General Secretary of the Democratic Labour Party (DLP) and former Chairman of the Public Service Commission Guyson Mayers has responded to Prime Minister Mia Mottley’s statement on the appointment of a second deputy Commissioner of Police.
Below is the full statement:
I regret having to further embroil the Royal Barbados Police Force in controversy, especially at a time when its members need to focus on keeping our people safe.
However, I feel constrained to clarify the fog created by statements made by the Prime Minister on the unlawful appointment of a person to a post that does not exist in that organisation.
The Prime Minister pointed to an interview in 2012 or 2013 after which unsuccessful candidates for the post of Deputy Commissioner were ranked in priority in the event that the post became vacant.
The single post of Deputy Commissioner has not become vacant since the appointment of the successful candidate.
Before the then Commission could appoint the successful candidate, legal action was taken to prevent the Commission from making promotions until the court could determine the outcome of the matter before it which challenged the promotion of certain persons.
Barbados is fully aware that the Royal Barbados Police Force was embroiled in legal matters which prevented any promotions from taking place. An important factor forgotten by the Prime Minister in her declarations about persons acting for inordinate periods in the Force.
During the tenure of the 2012/2013 Police Services Commission, there was never any contemplation of two posts of Deputy Commissioner.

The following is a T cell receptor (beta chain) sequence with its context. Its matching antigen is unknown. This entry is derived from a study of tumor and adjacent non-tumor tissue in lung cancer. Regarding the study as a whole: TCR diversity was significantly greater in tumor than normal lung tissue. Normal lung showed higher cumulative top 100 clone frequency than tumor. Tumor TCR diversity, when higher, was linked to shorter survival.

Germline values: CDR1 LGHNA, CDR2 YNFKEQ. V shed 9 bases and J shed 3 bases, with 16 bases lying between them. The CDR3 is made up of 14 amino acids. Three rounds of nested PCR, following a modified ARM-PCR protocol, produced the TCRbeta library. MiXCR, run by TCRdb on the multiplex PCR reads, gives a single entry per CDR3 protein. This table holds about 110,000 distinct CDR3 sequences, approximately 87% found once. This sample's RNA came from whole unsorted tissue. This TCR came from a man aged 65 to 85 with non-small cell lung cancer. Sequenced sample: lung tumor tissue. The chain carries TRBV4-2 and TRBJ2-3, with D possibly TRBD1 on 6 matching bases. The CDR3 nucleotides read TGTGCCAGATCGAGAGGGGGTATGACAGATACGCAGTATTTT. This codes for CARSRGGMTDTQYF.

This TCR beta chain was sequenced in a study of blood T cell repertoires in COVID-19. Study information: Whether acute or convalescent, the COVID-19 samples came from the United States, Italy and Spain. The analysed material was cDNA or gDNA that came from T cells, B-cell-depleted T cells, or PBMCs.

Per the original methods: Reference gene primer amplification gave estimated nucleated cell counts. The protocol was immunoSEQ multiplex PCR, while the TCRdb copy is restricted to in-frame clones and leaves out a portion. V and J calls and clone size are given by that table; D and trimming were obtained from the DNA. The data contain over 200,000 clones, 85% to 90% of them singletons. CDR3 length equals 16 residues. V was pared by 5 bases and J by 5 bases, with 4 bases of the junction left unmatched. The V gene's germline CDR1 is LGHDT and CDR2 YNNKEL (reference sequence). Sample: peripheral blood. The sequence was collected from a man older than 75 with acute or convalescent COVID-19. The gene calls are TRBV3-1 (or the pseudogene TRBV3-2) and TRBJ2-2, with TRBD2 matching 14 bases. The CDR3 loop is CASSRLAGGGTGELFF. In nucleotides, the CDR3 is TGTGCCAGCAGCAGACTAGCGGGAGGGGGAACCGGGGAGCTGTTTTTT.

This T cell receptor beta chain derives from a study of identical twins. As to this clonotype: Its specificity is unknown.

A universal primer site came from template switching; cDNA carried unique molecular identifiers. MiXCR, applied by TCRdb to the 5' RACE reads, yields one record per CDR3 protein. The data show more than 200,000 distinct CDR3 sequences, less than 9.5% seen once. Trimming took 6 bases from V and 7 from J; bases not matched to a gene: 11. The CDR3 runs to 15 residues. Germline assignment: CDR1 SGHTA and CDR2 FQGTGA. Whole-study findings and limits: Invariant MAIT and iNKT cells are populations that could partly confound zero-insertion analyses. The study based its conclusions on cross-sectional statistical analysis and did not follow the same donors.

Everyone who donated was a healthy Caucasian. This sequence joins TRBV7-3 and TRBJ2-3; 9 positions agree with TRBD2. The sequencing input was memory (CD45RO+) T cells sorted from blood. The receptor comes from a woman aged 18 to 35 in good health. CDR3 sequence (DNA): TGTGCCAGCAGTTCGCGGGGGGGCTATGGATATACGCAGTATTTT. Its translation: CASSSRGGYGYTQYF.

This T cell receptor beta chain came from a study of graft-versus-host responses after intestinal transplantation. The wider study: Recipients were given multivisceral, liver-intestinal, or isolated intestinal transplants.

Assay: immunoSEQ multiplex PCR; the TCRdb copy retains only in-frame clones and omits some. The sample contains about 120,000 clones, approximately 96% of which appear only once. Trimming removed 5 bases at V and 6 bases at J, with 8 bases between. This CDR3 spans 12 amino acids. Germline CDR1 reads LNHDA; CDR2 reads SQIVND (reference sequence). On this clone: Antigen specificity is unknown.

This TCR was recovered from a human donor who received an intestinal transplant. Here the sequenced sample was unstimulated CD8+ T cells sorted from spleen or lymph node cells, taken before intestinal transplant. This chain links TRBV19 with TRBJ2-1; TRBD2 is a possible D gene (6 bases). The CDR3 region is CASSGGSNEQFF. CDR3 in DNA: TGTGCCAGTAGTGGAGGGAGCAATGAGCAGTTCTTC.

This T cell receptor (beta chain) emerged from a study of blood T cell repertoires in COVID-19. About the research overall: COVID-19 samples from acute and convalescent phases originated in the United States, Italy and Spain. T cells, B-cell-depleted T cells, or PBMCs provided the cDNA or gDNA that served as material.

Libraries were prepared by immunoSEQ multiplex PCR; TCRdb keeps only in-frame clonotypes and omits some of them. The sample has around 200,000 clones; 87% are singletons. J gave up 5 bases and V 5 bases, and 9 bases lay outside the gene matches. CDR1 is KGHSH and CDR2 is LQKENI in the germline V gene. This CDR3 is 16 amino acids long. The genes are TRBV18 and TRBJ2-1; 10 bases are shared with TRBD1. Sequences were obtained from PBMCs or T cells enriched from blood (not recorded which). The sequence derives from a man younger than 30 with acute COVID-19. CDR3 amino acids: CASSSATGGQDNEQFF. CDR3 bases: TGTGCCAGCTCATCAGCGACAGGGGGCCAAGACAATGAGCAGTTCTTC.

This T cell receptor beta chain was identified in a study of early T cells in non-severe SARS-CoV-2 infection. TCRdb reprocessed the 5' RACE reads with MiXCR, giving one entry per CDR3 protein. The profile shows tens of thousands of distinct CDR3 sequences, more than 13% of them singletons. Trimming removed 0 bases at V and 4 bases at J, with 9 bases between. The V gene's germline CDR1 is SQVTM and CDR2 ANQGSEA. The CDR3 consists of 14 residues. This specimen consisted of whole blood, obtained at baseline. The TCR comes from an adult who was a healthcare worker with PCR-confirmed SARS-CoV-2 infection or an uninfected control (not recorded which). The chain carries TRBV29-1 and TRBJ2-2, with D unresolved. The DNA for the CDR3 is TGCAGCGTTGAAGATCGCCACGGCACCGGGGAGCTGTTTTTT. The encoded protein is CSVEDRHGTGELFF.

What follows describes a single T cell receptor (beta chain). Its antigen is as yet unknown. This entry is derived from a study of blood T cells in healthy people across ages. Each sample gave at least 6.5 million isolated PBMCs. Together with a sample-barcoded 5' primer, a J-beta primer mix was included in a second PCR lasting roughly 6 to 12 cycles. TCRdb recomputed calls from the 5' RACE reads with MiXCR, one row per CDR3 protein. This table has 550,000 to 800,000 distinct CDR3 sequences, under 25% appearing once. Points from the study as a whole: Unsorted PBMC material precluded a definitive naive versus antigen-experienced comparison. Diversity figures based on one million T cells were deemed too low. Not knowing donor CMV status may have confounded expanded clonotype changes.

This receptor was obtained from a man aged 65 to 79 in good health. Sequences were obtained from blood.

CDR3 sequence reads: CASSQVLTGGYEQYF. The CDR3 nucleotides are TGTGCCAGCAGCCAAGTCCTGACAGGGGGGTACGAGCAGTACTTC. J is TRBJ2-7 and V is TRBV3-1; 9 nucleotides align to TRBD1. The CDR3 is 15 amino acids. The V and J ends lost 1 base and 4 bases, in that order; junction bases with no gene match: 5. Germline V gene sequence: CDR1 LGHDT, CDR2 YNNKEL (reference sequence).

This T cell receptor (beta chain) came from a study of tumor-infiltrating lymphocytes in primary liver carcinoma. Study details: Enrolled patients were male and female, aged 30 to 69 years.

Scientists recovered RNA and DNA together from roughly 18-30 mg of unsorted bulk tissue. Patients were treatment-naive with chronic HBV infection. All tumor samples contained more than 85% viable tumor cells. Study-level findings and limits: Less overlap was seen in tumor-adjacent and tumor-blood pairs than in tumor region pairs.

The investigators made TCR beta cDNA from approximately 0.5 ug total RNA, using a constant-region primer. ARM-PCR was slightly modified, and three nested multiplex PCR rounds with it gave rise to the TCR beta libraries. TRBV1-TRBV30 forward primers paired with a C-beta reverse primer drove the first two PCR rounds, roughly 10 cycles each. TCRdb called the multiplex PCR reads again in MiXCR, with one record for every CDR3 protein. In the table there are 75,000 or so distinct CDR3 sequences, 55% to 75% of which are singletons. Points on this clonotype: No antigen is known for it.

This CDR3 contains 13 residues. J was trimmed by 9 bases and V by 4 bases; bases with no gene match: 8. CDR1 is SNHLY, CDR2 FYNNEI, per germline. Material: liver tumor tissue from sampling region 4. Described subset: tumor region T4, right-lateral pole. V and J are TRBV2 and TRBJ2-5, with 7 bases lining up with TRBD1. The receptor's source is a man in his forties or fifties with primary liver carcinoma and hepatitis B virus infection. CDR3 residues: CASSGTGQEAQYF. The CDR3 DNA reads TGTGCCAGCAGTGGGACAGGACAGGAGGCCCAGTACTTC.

The appointment of a person to such a post in 2020, which is nonexistent, can in no way relate to what a now defunct Commission did in 2012 or 2013.
It should also be borne in mind that the entity which conducted those interviews no longer exists. Therefore, the usual practice of continuity from one Commission to a differently constituted one, does not obtain, for there is now no Police Service Commission.
Further, a priority list of unsuccessful candidates does not have a life of seven years. Such a list loses its life after two years. This further makes curious the justification used by the Prime Minister for this unfortunate development.
From what I have heard in her delivery the Prime Minister at no point addressed the critical factor which is the legality of the appointment of a person to a post that does not exist.
As a result, through no fault of his own, a long serving officer is being used to deflect the unfortunate action of which he is the subject.
Political tampering has caused problems in the Force before. It seems set to do it again.